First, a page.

Serbia: It’s Hard to Tell Who Owns Some of Country’s Biggest ISPs

Four of the 10 biggest internet service providers (ISPs) in Serbia have hidden ownership via companies registered in offshore destinations or private equity firms, while two others are connected to questionable owners or activities.

Now the Serbian government is preparing to privatize Telekom, the biggest state-owned telecommunications company. It’s early to say who might buy it, but given the high prevalence of murky private ownership, it may well be a mysterious company from Panama or some other exotic destination.

Offshore paradise for Internet owners

It’s interesting that so many domestic ISPs operate in secrecy, given their unfettered access to users’ highly personal data. While state institutions control the use and sharing of this data, they don’t seem overly interested in who owns the ISPs, some of which disappear into a maze of offshore companies, proxies and lawyers obscuring the real owners.

There are more than 200 ISPs in Serbia but many are small companies, with very little influence. Ten can be described as leaders. Two are state-owned, Telekom and Pošta Net; two others are owned by European communication companies, the Telekom Austria Group (VIP) and Norway’s Telenor Group. Four others are owned by offshores or private equity firms.

That was the case with Sat-Trakt, a company formerly based in the small Serbian town of Bačka Topola. Until recently, its ownership chain led to a company registered offshore in Cyprus, STSE Investment. The Cyprus company is owned by a Panama-based foundation, also named STSE. Its true owner is hidden behind lawyers whose names are listed in the Panamanian business registry.

One of them is a partner in the law office Dankovic Jovanovic Tomic, which notes on its website that it participated in the takeover of Sat-Trakt by the Cyprus fund, STSE. The site also notes that the firm has experience in privatizations, founding companies and real estate.

In late December 2015, ownership of Sat-Trakt changed. The majority owner became Јános Zsemberi who previously held 6 percent; STSE kept just 10 percent.

Another example of a complicated ownership structure is Serbian Broadband (SBB), which is nearly as big as Telekom. Owned by the New York-based private equity firm Kohlberg Kravis Roberts & Co. L.P. (KKR), SBB over the last couple of years has bought several smaller providers and internet hosting firms which serve different parts of Serbia.

KKR also founded the cable TV station N1, which has a deal with America’s CNN to broadcast programs. Previously, SBB was owned by another private equity firm, Mid Europa Partners. Both equity firms owned SBB through the Netherland United Group, a telecommunications leader in southeastern Europe with subsidiaries in Balkan countries.

All of these transactions were routed through different offshore companies to end up in private equity firms, some of whose investors are anonymous. Others are not; one of the best-known investors in the Netherlands United Group is the European Bank for Reconstruction and Development (EBRD).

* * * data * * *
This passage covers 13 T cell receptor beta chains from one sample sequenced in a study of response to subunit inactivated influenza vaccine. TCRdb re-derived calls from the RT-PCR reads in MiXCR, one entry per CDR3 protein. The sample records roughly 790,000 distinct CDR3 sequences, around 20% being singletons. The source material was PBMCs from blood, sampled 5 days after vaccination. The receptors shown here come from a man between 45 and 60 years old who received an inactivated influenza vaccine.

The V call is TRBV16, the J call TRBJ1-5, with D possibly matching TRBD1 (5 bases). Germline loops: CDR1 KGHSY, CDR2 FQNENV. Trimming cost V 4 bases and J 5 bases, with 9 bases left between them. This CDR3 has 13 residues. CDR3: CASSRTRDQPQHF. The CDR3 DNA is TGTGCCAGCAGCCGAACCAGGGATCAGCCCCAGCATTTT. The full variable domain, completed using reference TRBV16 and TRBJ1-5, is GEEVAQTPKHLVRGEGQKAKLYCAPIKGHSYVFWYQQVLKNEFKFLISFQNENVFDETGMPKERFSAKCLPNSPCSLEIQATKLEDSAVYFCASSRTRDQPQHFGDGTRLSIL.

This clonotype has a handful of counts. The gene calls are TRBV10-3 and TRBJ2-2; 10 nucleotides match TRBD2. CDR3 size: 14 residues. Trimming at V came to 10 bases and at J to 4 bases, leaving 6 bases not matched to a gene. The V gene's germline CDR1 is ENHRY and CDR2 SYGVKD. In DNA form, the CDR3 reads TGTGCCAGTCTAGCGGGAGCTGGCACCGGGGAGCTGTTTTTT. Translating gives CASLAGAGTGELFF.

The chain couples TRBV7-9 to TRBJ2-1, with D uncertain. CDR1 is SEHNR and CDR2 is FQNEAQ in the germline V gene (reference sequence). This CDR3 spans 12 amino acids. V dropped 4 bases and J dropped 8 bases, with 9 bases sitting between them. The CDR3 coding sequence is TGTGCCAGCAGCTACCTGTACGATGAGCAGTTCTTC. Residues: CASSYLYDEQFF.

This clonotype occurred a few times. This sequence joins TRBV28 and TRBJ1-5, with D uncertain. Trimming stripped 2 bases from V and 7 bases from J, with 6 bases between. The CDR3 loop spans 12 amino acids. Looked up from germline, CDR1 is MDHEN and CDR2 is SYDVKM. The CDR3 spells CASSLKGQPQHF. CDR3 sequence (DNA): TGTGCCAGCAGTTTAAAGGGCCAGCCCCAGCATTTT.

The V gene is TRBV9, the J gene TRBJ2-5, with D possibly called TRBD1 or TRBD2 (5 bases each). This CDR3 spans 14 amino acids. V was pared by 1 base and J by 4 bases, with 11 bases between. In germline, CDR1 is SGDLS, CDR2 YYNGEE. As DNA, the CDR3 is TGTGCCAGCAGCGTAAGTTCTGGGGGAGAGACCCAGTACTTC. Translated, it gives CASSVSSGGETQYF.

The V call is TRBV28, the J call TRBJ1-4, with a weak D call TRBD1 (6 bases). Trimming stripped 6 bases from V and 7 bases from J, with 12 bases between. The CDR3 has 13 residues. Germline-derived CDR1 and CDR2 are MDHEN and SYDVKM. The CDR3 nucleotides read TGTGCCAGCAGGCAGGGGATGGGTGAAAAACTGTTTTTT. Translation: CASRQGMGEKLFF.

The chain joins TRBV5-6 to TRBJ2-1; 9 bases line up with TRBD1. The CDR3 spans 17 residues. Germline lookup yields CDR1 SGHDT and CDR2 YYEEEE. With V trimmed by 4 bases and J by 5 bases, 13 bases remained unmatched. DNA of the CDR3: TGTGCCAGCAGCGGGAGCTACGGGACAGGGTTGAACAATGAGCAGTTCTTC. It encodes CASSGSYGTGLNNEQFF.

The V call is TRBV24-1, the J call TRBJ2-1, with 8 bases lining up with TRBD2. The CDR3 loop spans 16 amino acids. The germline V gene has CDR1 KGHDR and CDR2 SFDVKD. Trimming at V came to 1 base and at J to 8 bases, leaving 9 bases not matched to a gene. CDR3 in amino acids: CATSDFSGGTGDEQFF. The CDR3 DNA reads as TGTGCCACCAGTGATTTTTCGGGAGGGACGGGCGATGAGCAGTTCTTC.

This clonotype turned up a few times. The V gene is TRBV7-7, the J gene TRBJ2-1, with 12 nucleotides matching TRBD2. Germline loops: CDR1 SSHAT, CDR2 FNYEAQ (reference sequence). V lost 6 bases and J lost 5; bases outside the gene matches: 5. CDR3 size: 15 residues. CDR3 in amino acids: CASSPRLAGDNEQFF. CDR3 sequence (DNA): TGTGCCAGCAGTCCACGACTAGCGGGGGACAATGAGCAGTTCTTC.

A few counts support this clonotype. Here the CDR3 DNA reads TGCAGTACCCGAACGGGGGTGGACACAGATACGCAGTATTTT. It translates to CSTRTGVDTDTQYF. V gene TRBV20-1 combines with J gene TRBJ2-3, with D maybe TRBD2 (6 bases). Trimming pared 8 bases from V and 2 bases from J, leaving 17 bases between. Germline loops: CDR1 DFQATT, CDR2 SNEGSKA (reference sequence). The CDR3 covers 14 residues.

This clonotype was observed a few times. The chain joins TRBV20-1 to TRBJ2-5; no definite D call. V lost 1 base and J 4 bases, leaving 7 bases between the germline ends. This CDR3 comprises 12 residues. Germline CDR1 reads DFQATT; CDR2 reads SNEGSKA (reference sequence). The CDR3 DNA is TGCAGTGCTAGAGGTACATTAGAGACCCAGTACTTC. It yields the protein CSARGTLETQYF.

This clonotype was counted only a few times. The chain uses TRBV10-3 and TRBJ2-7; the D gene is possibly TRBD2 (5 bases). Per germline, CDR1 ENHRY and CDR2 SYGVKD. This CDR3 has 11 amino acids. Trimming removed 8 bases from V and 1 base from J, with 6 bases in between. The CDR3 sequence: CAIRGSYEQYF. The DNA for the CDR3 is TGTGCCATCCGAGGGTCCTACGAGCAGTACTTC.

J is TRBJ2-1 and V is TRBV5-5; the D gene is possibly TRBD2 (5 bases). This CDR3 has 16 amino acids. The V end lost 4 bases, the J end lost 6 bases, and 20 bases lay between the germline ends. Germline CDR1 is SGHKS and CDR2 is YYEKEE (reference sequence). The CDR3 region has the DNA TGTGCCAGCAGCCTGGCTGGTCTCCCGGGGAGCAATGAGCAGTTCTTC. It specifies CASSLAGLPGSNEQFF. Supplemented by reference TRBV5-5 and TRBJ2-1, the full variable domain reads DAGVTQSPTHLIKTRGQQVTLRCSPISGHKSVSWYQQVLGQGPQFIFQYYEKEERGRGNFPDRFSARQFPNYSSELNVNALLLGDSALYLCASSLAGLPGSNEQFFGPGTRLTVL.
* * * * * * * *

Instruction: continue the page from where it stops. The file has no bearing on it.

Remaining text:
Another equity fund that owns ISPs in Serbia is 7L Capital Partners, which holds Beotelnet through the Cyprus-registered company, Kerseyco. Like SBB, its investors are unknown. Kerseyco owns one other Serbian ISP, Veratnet.

Problematic owners and unlawful deals

While Serbian ISPs seem scandal-free, the same cannot be said of their owners.

Bogoljub Karić, who accumulated his wealth during the Slobodan Milošević era, fled the country in 2006 when the state began to investigate his businesses. He is now living in Moscow, awaiting court rulings. He and his family retain about 17 percent of one of the 10 biggest ISPs, Yunet International (the state holds a larger stake). The family’s former bank, Astra, holds more than 60 percent of the shares but is now in liquidation.

A more notorious case involves a Slovenian-owned company, Nuba Invest. In 2012, organized crime prosecutors opened an investigation into how Nuba obtained permits to build a network of fiber-optic cables on strategic routes: from Belgrade to the borders with Croatia, Romania, Hungary, Bulgaria and Macedonia.

Investigators say Nuba Invest illegally obtained the permits and edged out competitors thanks to help from influential people in Serbia, including Oliver Dulić, at that time Serbian Minister of Environment and Spatial Planning. Dulić and several associates are awaiting trial in this deal.

One broadband provider licensed to operate in Serbia cropped up in US National Security Agency (NSA) secret documents released by Edward Snowden in 2013.

Level 3 Communications is the third largest provider of fiber-optic broadband in the United States by coverage area. Snowden’s documents indicated the NSA gained access to Google and Yahoo data centers, seeking communications between users by tapping fiber-optic cables that connected the centers.

The cables tapped were owned by Level 3, which declined to comment on the issue after media exposed it in 2013. At about that time, Level 3 received its license to operate in Serbia.


This story has been updated to reflect a change of ownership that occurred during the editing of this story.

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